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Bush reiterates resolve on 2-front war

Tells veterans Afghanistan, Iraq are 'a test'

WASHINGTON -- President Bush offered a sweeping defense of his administration's policies in Iraq and Afghanistan during a speech before military veterans in St. Louis yesterday, repeatedly linking the two countries as vital fronts in the war on terrorism and vowing to press ahead despite continued violence that claims the lives of US soldiers almost daily.

Bush was speaking one week after the United Nations headquarters in Baghdad was bombed, killing 24 people and intensifying criticism of the president's handling of the Iraqi occupation. But in his remarks to the American Legion, which is holding its 85th annual convention, Bush said such attacks won't deter the United States from winning the war on terrorism.

"No act of terrorists will weaken our resolve or alter their fate," Bush said. "Our only goal, our only option, is total victory in the war on terror. And this nation will press on to victory."

That victory, Bush said, won't come easily. "The war on terror is a test of our strength," he said. "It is a test of our patience and our will."

In addition to giving Bush a chance to restate his resolve on Iraq, yesterday's speech provided the president with another opportunity to appear before a military audience and served as a reelection reminder to voters of his commander in chief role in the war on terrorism. His tone and posture were firm, and his words were characteristically blunt in describing life in Afghanistan under Taliban rule and in Iraq under Saddam Hussein.

Despite the tough talk, though, the president's standing among America's military veterans is increasingly tenuous, largely because of his administration's belt-tightening on benefits.

"His budget is not enough to take care of veterans' needs," Ronald Conley, national commander of the American Legion, said in an interview. Despite those policy disputes, it was Conley who introduced Bush to the audience.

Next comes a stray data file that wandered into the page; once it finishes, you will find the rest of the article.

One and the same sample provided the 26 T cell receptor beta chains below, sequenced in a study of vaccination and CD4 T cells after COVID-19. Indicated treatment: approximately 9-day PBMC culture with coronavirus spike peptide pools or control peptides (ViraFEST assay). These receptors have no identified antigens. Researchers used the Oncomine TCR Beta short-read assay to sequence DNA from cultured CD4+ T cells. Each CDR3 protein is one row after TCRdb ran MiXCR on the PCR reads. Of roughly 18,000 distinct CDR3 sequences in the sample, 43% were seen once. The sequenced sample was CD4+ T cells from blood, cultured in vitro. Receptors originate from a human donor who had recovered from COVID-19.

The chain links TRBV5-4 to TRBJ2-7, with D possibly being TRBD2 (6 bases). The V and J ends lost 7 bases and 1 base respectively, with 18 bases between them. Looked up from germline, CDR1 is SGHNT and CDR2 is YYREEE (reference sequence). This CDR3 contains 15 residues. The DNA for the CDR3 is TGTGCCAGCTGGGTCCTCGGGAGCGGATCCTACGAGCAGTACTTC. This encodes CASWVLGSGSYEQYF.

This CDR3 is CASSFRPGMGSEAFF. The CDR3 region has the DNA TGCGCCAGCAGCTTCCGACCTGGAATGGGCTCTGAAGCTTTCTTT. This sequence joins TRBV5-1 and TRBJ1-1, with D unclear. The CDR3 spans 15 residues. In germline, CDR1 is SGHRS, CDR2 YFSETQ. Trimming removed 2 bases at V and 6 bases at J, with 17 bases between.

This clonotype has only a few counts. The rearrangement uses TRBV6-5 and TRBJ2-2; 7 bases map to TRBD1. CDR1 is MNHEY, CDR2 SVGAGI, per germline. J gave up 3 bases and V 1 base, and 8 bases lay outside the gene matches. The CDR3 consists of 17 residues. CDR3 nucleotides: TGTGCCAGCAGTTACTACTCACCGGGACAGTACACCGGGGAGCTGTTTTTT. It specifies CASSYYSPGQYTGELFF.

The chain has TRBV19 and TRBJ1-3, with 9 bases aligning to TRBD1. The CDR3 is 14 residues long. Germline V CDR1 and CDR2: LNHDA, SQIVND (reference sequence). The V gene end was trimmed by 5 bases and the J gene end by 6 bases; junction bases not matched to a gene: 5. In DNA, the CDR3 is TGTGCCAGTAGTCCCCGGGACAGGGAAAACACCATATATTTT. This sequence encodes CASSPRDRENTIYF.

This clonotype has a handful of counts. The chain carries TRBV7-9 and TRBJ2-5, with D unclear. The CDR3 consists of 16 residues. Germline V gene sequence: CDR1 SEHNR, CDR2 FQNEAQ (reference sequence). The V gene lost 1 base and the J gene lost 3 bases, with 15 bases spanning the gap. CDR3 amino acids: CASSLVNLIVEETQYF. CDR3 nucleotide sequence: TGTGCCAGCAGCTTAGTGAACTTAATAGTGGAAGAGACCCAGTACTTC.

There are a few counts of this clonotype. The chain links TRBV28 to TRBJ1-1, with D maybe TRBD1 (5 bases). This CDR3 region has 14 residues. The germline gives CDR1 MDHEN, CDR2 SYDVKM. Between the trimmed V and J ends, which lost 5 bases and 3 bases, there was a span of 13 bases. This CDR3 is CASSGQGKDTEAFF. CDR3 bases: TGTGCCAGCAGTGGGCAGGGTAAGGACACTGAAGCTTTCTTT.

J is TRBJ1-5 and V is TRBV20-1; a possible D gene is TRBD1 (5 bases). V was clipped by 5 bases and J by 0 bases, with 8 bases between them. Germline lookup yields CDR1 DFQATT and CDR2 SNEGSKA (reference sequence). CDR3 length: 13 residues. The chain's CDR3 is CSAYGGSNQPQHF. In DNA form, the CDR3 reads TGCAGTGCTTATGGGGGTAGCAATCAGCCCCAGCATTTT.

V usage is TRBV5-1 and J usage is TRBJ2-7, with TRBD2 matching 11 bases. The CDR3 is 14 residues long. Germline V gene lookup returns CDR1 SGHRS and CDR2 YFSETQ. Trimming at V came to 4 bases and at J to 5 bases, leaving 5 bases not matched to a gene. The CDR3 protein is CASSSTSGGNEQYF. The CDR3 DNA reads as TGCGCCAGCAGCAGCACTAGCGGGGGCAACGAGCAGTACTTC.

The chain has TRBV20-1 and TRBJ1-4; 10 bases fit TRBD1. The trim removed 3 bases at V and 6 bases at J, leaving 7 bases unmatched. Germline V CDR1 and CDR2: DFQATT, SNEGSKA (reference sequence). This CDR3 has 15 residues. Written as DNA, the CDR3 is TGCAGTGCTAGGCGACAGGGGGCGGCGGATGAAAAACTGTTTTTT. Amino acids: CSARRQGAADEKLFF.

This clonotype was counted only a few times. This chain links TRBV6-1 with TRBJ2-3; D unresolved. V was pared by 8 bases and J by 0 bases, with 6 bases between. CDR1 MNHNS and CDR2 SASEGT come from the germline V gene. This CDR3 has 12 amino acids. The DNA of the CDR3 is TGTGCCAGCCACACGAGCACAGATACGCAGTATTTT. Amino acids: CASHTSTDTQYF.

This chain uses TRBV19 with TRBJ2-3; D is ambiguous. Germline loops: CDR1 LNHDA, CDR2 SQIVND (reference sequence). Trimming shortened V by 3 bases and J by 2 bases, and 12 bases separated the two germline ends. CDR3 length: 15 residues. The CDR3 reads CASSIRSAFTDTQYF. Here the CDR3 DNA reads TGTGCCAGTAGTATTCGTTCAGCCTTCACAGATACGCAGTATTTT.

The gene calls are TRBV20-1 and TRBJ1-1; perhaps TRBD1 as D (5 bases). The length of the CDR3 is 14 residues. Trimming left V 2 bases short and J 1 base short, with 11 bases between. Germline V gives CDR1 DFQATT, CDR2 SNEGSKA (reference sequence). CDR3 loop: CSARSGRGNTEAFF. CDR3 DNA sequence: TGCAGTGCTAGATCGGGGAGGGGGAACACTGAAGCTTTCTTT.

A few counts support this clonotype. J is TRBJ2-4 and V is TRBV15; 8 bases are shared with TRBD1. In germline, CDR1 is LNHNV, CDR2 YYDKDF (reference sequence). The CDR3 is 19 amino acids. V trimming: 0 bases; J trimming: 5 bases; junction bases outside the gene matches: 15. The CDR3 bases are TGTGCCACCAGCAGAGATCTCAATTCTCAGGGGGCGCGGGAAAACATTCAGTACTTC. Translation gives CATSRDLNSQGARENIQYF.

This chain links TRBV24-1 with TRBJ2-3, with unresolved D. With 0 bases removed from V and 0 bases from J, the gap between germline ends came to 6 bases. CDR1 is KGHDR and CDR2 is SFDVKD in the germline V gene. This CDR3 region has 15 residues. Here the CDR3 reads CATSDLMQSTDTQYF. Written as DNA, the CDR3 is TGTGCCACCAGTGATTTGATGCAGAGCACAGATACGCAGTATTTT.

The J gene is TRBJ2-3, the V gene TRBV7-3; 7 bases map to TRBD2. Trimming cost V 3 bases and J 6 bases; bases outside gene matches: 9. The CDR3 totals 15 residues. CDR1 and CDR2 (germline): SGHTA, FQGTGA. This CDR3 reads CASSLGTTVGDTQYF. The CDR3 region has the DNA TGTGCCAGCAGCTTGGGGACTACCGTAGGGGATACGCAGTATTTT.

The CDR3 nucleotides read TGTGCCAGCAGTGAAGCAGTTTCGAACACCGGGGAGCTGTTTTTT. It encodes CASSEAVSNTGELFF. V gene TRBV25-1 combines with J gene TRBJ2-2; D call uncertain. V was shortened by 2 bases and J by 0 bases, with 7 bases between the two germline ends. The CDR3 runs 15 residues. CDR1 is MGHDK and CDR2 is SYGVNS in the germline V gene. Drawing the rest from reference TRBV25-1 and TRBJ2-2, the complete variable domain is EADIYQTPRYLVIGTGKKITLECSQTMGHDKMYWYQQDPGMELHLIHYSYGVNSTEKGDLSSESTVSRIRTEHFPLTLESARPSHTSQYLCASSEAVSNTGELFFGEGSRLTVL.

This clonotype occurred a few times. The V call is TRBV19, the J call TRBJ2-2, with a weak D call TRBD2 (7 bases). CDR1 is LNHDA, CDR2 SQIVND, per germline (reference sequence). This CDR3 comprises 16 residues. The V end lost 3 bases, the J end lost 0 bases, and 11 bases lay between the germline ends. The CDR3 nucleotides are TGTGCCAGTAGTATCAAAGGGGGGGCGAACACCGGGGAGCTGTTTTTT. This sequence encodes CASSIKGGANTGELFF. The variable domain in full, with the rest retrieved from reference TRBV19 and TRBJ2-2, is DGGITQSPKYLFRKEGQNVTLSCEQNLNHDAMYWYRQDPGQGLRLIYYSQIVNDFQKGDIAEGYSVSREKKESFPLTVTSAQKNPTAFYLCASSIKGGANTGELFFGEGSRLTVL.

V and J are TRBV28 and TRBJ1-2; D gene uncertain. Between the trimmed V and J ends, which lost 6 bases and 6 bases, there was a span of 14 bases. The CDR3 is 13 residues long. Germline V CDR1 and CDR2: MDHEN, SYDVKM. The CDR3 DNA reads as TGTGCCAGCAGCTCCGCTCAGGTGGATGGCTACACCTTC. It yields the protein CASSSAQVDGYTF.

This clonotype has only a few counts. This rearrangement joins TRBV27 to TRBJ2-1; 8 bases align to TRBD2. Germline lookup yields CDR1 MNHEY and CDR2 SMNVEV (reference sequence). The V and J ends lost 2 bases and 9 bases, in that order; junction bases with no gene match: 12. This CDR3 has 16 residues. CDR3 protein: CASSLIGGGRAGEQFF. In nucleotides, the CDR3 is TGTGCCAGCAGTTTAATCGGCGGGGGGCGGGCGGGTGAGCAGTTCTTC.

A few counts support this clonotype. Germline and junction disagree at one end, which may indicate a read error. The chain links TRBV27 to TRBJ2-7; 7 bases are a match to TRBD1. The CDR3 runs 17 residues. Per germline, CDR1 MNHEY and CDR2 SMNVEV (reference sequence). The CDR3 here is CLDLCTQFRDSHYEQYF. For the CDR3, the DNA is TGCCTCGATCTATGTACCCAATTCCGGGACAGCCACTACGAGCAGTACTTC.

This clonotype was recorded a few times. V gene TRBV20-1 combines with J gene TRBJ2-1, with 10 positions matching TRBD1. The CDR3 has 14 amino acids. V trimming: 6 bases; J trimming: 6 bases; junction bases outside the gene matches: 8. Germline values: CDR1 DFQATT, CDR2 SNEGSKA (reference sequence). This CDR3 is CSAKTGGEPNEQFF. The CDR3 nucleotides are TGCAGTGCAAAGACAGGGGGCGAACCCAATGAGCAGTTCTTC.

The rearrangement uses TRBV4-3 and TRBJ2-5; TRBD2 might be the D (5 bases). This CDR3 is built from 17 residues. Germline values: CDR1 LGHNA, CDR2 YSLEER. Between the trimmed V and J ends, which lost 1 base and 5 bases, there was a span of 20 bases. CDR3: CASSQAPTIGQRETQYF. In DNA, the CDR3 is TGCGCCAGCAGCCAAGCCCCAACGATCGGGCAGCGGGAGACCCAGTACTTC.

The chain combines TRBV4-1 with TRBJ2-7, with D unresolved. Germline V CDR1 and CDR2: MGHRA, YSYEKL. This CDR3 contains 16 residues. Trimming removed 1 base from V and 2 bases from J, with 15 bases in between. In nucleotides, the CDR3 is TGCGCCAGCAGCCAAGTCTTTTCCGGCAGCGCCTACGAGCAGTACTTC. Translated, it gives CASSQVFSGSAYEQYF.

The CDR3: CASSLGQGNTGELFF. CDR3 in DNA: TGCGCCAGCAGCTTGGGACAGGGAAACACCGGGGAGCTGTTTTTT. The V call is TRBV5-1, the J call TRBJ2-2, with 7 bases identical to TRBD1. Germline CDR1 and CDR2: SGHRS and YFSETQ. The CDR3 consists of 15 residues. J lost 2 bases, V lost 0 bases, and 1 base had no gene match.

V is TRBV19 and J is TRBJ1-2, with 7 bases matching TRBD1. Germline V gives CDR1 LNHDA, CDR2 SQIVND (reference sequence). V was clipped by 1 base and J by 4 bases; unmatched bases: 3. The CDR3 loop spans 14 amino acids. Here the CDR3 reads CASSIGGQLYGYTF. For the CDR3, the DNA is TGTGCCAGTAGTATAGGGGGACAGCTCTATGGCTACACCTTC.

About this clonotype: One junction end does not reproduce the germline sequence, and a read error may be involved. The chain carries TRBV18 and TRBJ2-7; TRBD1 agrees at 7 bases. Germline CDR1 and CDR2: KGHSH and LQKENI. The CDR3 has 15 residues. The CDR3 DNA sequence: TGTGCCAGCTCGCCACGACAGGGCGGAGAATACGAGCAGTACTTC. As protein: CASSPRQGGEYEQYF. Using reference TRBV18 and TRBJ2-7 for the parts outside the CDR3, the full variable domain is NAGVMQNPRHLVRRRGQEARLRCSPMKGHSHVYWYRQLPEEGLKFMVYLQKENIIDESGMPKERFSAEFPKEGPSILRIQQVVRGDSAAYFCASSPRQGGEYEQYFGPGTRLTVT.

"We have a disagreement," Conley added. "He understands where we're coming from in terms of health care."

Critics note that hundreds of thousands of veterans across the country must endure long waits to see a doctor at a hospital run by the Veterans Administration. Some of those hospitals, like the one in Bedford, Mass., face the prospect of losing hundreds of beds, which would force some veterans to travel greater distances to get health care.

Representative John F. Tierney, a Salem Democrat, who attended a hearing on Monday where the Bedford beds transfer plan was debated, said Bush's comments before audiences of veterans won't keep them from remembering the service and benefit reductions when they go to the polls in November 2004.

"There is this general misperception people have that Republicans are strong on defense and that will carry them all the way with veterans," Tierney said. "But veterans are smarter than that."

Bush told the audience that military operations in Afghanistan and Iraq have rescued those citizens from tyranny and abuse, and he made particular note of the improved fate of women, who were treated harshly under Taliban rule.

"The Taliban felt pretty strong when they were whipping women in the streets and executing them in soccer fields," Bush said. "When our coalition moved in, the Taliban ran quickly for the caves. But the caves could not hide these killers from justice."

Bush later described the military operations that ousted the Taliban and ended Hussein's rule. "The terrorists have seen speeding tank convoys and roaring jets and special forces arriving in midnight raids," he said. "And sometimes justice has found them before they could see anything coming at all."

In the months before the war in Iraq, the Bush administration pointed to Hussein's brutality and the threat his regime posed to the United States in the post-Sept. 11 world as the chief reasons for acting immediately. Bush and his aides alleged then that Hussein's government had terrorist ties, but yesterday's speech focused more heavily on Iraq as a potential haven for terrorists.

"That country is now a point of testing in the war on terror," Bush said.

Republican and Democratic leaders in Congress, more vocal since the bombing of the UN headquarters in Baghdad, have said more troops are needed to stabilize Iraq and provide better security.

Defense Secretary Donald H. Rumsfeld has rejected calls for more US troops, but Bush reiterated yesterday that he welcomes the help of other countries.

"No nation can be neutral in the struggle between civilization and chaos," Bush said. "Every nation that stands on the side of freedom and the value of human life must condemn terrorism and act against the few who would destroy the hopes of the many."

Wayne Washington can be reached at wwashington@globe.com.

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